A person died. You are the closest living relative, and you have been omitted from the will. Is it worth contesting the will? What are the pros and cons of contesting the will? How much does it cost to contest a will? The decision to contest a will depends on the value of estate being contested and the cost of contesting the will. It is worth contesting a will when the benefit outweighs the cost. What you should get from the estate if the will is invalidated should be substantially higher than your estimated costs of contesting the will.
Cost of contesting a will
Your cost to contest a will depends on your fee arrangement with the attorney and the stage at which your claim is concluded. Generally, expect to pay three to four figures if you settle out of court, low four to five figures if you settle during the initial probe, low to mid five figures if you settle during discovery, and at the higher end of five figures if you go through trial.
Compare that amount with the value of the estate and the value of the estate you will get in case the will is invalidated. You also need to take into consideration the strength of your case. All these factors will come into play when determining whether it is worth it to contest a will.
Payment terms with your lawyer
Usually, your lawyer will charge an hourly basis on will contests, ranging from $350 to $600 per hour, with a retainer agreement of $3000 that serves as an advanced deposit on the lawyer’s hourly fees.
In exceptional cases, a lawyer will accept your case on contingency fee. Under this arrangement, you don’t have to pay your lawyer his legal fees unless he is able to successfully recover an award or settlement for you. This success fee, the lawyer’s contingent fee, is generally 1/3 of the award or settlement, and is paid in addition to the lawyer’s legal fees. Lawyers typically propose contingency fees in will contests when your case is strong and the value of the estate involves at least hundreds of thousands of dollars.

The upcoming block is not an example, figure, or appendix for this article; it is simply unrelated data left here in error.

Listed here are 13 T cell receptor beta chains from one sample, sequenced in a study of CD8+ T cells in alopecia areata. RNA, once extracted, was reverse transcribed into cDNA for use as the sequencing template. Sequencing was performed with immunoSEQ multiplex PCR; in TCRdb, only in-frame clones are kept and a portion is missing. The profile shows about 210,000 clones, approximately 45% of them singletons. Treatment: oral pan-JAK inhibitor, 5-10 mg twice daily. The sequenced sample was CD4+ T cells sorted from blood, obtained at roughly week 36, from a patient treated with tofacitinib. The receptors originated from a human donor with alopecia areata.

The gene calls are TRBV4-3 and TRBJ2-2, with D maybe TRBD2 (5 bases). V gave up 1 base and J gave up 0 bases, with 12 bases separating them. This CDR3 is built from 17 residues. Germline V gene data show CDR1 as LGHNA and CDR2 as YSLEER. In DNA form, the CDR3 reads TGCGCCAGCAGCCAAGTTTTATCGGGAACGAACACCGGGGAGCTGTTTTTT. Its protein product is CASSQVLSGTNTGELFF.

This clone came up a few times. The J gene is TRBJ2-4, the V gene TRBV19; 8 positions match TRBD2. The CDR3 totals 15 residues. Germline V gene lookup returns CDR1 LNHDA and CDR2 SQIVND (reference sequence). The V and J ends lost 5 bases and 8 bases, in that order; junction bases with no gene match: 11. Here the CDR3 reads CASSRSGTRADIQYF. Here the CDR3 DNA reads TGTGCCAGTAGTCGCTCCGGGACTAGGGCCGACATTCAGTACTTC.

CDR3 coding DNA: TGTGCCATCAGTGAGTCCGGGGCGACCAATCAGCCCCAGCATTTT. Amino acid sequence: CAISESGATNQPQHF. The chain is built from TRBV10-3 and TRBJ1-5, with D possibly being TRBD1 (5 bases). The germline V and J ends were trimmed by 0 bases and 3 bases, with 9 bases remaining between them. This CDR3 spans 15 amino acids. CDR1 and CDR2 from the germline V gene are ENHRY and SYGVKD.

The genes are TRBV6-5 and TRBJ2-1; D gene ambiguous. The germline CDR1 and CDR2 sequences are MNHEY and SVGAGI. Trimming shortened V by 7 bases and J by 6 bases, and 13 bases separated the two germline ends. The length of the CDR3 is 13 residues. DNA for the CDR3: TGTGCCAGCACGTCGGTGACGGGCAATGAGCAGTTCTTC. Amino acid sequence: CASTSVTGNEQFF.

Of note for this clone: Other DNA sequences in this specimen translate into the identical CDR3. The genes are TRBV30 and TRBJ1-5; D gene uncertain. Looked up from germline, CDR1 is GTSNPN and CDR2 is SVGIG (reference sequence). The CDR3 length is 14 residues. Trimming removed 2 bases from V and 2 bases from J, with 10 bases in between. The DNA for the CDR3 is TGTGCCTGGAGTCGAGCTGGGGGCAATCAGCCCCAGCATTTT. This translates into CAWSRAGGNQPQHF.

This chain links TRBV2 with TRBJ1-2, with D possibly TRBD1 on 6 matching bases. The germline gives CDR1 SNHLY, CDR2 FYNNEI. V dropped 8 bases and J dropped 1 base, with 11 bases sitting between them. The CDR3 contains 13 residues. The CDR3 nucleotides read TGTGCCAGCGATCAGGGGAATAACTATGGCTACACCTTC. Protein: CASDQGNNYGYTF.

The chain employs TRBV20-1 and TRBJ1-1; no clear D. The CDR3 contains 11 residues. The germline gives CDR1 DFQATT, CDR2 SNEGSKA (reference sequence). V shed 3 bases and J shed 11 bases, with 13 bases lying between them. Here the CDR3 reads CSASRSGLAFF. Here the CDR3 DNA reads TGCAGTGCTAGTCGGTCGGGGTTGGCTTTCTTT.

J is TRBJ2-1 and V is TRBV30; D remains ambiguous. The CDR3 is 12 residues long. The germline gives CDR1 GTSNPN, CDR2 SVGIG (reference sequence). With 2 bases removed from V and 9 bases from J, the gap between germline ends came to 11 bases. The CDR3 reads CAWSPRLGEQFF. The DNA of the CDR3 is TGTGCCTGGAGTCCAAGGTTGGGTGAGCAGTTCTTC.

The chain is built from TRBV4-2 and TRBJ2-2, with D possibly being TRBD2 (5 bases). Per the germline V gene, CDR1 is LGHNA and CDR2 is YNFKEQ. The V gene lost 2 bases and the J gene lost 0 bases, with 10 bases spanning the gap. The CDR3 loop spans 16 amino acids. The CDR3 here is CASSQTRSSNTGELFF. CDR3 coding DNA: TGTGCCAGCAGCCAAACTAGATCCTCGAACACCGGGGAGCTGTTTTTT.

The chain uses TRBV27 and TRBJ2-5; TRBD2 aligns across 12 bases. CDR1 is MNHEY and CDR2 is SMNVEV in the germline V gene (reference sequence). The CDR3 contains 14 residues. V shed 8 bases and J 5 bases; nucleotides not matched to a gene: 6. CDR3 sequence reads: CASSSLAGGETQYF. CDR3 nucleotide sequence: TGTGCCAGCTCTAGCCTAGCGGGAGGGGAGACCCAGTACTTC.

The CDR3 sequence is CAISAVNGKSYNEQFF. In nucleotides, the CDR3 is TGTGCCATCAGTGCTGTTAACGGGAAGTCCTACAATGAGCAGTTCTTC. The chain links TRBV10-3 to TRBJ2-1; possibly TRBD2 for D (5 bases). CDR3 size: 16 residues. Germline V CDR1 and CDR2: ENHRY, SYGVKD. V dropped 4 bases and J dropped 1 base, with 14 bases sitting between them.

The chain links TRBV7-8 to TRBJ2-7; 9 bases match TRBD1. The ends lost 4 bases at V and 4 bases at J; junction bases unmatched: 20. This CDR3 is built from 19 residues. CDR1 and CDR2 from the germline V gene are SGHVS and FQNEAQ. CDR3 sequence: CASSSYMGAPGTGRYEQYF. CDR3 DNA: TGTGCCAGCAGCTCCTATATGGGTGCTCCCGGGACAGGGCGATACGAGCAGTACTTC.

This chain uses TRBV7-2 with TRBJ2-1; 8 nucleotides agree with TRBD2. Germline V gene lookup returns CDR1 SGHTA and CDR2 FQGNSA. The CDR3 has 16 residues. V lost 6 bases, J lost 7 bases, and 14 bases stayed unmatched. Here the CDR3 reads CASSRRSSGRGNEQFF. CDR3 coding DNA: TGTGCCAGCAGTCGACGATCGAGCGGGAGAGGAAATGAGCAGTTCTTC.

The stage at which your will contest is concluded
Your legal fees are also dependent on the stage at which your will contest is concluded. The longer the will contest is dragged on, the higher the attorney fees. The earlier parties settle, the lower the attorney fees.
When determining whether it is worth it to file a will contest, evaluate or estimate when your will contest will be concluded, based on your understanding of the personalities concerned. Do you think they will settle early or not at all? Do you have a strong case? Was the will drafted and its execution supervised by a lawyer?
In our experience, the initial probe will usually determine whether it is worth it to contest the will. The initial probe will produce the medical records of the decedent, and these medical records will show the capacity of the decedent to be influenced based on the decedent’s mental status at the time the will was executed. Depending on the complexity of the case and the volume of documents received, the costs of an initial probe in a will contest can range from the high four figures to the low five figures.
Estate pays costs if you win
If you are successful in your objection against the probate of the will, the likelihood is high that you will be able to recover some, if not most, of your legal expenses from the estate. This is because your action is deemed to be beneficial for the estate. You have prevented a fake will, a will that does not reflect the true intention of the decedent, from being probated. If your claim is unsuccessful, you will be liable to pay for your own legal fees.
To ensure you don’t waste valuable funds in contesting the will, it is essential to make a cost benefit analysis on whether it is worthwhile to contest a will, given the value of the estate and the strength of your claim. If you would like to contest a will and you are considering your options, we at the law offices of Albert Goodwin are here for you. We have offices in New York, NY, Brooklyn, NY and Queens, NY. You can call us at 718-509-9774 or send us an email at firstname.lastname@example.org.